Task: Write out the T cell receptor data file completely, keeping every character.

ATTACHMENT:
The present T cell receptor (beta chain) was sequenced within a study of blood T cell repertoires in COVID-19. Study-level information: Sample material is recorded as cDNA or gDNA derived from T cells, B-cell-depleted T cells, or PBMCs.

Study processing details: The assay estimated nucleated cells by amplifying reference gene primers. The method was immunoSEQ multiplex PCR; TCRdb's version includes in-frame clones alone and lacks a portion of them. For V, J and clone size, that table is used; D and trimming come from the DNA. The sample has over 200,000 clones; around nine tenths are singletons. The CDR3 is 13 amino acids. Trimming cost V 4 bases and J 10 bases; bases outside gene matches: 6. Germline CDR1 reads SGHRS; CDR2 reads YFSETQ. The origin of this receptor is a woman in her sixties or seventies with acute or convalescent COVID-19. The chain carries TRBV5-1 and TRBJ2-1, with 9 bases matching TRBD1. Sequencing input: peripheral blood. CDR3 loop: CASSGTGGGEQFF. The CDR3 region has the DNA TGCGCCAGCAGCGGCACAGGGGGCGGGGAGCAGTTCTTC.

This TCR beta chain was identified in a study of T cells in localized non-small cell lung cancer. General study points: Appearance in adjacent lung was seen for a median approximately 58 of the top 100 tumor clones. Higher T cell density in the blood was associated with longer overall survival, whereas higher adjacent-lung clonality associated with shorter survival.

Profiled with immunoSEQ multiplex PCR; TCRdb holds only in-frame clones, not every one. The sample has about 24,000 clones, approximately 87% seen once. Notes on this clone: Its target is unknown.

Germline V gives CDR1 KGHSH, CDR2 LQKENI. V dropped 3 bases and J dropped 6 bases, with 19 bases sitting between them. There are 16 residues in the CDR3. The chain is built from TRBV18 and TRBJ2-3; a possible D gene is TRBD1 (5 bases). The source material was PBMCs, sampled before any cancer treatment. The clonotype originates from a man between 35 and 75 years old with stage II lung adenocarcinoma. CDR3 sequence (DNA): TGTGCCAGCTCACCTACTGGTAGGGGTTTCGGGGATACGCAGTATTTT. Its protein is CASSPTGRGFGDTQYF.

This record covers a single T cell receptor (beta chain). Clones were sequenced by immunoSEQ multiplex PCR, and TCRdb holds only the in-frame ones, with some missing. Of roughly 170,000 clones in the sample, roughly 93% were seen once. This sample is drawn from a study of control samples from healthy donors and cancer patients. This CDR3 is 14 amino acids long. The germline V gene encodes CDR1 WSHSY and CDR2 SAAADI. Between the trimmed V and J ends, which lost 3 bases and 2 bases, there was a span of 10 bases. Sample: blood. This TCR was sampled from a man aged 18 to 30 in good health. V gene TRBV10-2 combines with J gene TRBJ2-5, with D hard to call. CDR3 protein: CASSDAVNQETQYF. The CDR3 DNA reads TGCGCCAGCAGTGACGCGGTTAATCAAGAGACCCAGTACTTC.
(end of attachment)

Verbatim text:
The present T cell receptor (beta chain) was sequenced within a study of blood T cell repertoires in COVID-19. Study-level information: Sample material is recorded as cDNA or gDNA derived from T cells, B-cell-depleted T cells, or PBMCs.

Study processing details: The assay estimated nucleated cells by amplifying reference gene primers. The method was immunoSEQ multiplex PCR; TCRdb's version includes in-frame clones alone and lacks a portion of them. For V, J and clone size, that table is used; D and trimming come from the DNA. The sample has over 200,000 clones; around nine tenths are singletons. The CDR3 is 13 amino acids. Trimming cost V 4 bases and J 10 bases; bases outside gene matches: 6. Germline CDR1 reads SGHRS; CDR2 reads YFSETQ. The origin of this receptor is a woman in her sixties or seventies with acute or convalescent COVID-19. The chain carries TRBV5-1 and TRBJ2-1, with 9 bases matching TRBD1. Sequencing input: peripheral blood. CDR3 loop: CASSGTGGGEQFF. The CDR3 region has the DNA TGCGCCAGCAGCGGCACAGGGGGCGGGGAGCAGTTCTTC.

This TCR beta chain was identified in a study of T cells in localized non-small cell lung cancer. General study points: Appearance in adjacent lung was seen for a median approximately 58 of the top 100 tumor clones. Higher T cell density in the blood was associated with longer overall survival, whereas higher adjacent-lung clonality associated with shorter survival.

Profiled with immunoSEQ multiplex PCR; TCRdb holds only in-frame clones, not every one. The sample has about 24,000 clones, approximately 87% seen once. Notes on this clone: Its target is unknown.

Germline V gives CDR1 KGHSH, CDR2 LQKENI. V dropped 3 bases and J dropped 6 bases, with 19 bases sitting between them. There are 16 residues in the CDR3. The chain is built from TRBV18 and TRBJ2-3; a possible D gene is TRBD1 (5 bases). The source material was PBMCs, sampled before any cancer treatment. The clonotype originates from a man between 35 and 75 years old with stage II lung adenocarcinoma. CDR3 sequence (DNA): TGTGCCAGCTCACCTACTGGTAGGGGTTTCGGGGATACGCAGTATTTT. Its protein is CASSPTGRGFGDTQYF.

This record covers a single T cell receptor (beta chain). Clones were sequenced by immunoSEQ multiplex PCR, and TCRdb holds only the in-frame ones, with some missing. Of roughly 170,000 clones in the sample, roughly 93% were seen once. This sample is drawn from a study of control samples from healthy donors and cancer patients. This CDR3 is 14 amino acids long. The germline V gene encodes CDR1 WSHSY and CDR2 SAAADI. Between the trimmed V and J ends, which lost 3 bases and 2 bases, there was a span of 10 bases. Sample: blood. This TCR was sampled from a man aged 18 to 30 in good health. V gene TRBV10-2 combines with J gene TRBJ2-5, with D hard to call. CDR3 protein: CASSDAVNQETQYF. The CDR3 DNA reads TGCGCCAGCAGTGACGCGGTTAATCAAGAGACCCAGTACTTC.